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Sean F. Lemass

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Sean F. Lemass ( 15 July 1899 - 11 May 1971) was the second leader of Fianna Fáil and third Taoiseach of the Republic of Ireland from 1959 to 1966.

Seán Francis Lemass was born on 15 July 1899 in Dublin. He was the second of seven children born to John and Frances Lemass. In January 1915 he joined the Volunteers[?], having lied about his age as he was only fifteen-and-a-half. The battalion leader was Eamon de Valera, future Taoiseach and President of Ireland. While out on a journey in the Dublin mountains at Easter 1916 Seán and his brother Noel met Professor Eoin MacNeill[?]. He informed them of the Easter Rising that was taking place. The following day Seán tried to join the Volunteer post at the General Post Office. He was accepted and became part of the garrison. The Rising however ended in ruins. Lemass, due to his age was released from the 1,783 that were arrested.

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One of the '12 Apostles'?

In November 1920, during the height of the Anglo-Irish War, 12 members of the Dublin Brigade of the IRA took part in an attack on British agents living in Dublin. The group was under the leadership of Michael Collins. It is generally believed, however it has never been proved that Lemass was one of the 12 Apostles that took part on that day which became known as Bloody Sunday, 1920[?].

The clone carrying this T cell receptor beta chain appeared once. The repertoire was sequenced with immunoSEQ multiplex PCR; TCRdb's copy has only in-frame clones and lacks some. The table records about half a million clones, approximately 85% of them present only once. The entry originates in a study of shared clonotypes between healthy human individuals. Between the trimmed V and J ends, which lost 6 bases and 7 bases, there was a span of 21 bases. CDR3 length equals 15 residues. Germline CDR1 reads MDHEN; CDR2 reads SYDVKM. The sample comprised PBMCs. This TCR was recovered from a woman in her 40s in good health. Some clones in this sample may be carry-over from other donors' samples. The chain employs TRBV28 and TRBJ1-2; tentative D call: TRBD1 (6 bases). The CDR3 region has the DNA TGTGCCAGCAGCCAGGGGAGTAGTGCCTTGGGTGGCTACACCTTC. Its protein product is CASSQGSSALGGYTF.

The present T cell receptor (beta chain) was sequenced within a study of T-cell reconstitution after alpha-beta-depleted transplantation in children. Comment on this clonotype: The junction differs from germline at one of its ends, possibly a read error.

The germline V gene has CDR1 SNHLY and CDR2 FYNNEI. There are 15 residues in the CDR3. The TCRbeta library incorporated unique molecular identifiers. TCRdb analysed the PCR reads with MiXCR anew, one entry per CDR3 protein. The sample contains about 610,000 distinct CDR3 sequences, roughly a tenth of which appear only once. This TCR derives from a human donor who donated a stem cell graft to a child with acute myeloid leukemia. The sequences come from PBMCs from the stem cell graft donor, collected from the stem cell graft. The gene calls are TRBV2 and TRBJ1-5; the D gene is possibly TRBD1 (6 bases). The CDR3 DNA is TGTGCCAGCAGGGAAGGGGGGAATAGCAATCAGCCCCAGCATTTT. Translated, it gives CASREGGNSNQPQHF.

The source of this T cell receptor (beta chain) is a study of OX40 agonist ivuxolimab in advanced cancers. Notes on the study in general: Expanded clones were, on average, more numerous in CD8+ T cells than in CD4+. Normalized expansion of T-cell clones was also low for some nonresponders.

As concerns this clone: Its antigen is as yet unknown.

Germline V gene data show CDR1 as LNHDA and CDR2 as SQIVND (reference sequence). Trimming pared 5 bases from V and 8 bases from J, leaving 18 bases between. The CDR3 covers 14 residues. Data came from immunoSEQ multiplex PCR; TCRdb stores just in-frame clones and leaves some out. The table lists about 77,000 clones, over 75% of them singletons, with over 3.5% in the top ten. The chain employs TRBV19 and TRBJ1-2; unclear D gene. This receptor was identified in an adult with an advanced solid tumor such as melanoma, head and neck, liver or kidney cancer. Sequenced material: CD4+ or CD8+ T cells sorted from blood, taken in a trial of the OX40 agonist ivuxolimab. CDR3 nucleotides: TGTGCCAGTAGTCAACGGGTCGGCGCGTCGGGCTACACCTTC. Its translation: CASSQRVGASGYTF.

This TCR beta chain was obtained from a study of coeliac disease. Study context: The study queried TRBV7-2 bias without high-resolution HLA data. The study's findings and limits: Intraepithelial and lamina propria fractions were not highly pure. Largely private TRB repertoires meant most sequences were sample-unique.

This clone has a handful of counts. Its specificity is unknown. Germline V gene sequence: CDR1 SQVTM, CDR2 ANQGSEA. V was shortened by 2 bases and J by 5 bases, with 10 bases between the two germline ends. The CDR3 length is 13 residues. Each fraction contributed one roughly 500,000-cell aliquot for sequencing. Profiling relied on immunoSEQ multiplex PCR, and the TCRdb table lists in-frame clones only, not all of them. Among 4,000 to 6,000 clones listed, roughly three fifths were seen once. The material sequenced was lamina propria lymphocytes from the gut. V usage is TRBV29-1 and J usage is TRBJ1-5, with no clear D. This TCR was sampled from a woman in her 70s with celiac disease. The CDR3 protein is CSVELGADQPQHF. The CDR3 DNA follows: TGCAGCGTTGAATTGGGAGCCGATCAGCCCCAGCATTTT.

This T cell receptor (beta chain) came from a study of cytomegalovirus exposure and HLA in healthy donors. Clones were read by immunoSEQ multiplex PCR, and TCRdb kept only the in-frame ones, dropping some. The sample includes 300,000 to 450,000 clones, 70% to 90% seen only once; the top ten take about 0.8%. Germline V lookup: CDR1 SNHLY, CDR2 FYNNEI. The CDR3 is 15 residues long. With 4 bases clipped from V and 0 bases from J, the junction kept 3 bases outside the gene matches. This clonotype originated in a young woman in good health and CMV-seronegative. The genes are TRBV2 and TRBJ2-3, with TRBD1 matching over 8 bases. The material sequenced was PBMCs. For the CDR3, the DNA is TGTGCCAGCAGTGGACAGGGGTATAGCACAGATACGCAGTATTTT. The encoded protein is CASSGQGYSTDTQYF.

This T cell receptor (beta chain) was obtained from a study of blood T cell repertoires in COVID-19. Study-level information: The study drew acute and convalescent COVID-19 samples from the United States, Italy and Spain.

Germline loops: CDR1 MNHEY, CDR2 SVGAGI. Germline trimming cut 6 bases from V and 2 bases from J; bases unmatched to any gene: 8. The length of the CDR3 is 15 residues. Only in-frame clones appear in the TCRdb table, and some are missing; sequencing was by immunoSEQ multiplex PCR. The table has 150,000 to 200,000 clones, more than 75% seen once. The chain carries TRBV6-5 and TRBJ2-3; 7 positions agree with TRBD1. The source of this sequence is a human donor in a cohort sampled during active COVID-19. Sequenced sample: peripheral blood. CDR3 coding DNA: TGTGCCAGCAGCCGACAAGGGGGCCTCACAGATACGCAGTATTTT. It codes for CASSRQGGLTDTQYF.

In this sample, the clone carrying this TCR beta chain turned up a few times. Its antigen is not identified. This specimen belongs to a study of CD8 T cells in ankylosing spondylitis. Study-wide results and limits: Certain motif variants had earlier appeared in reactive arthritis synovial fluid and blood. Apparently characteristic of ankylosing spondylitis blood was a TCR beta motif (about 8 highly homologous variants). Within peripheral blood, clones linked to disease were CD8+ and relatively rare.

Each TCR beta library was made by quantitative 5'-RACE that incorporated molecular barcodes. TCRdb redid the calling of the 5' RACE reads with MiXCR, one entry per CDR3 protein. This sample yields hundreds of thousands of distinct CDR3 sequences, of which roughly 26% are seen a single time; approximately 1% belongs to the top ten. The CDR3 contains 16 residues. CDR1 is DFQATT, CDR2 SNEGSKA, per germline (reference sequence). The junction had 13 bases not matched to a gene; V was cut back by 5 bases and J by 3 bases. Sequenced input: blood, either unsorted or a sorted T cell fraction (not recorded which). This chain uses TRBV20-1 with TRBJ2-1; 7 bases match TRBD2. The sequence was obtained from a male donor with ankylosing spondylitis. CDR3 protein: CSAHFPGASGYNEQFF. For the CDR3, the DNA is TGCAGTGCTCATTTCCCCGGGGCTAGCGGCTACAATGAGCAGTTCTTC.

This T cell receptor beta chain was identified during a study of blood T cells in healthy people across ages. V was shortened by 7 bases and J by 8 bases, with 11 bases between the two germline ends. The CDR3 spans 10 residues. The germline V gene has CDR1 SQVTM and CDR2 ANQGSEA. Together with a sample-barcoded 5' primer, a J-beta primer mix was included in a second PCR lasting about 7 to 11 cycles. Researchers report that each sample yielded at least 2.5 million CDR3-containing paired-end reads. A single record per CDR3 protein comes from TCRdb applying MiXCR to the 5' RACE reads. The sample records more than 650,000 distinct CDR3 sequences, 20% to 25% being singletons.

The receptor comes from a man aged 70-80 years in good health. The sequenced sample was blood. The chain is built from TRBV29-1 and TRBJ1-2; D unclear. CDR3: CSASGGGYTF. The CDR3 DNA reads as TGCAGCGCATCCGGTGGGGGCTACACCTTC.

With deV against the Treaty

During the debates of the Anglo-Irish Treaty in 1921, Lemass was one of the minority who opposed it along with de Valera. As a protest all the anti-Treaty side withdrew from the Dáil. In the Civil war which followed Lemass was second in command to Rory O Connor[?] when the group seized the Four Courts, the home of the High Court of Ireland. The group was eventually captured, however Lemass escaped with some others. (When withdrawing the anti-treaty IRA controversially blew up the Irish Public Records Office, destroying one thousand years of Irish archives.) He was later re-captured and imprisoned again. In June 1923 Noel Lemass, Seán's brother, was abducted in Dublin by a number of men, believed to be connected to the Irish National Army. He was held in secret until October when his body was found in the Dublin Mountains. Seán Lemass was released from prison as a result of this. In August 1924 Lemass married Kathleen Hughes.

Ditching Sinn Fein, Into the Dáil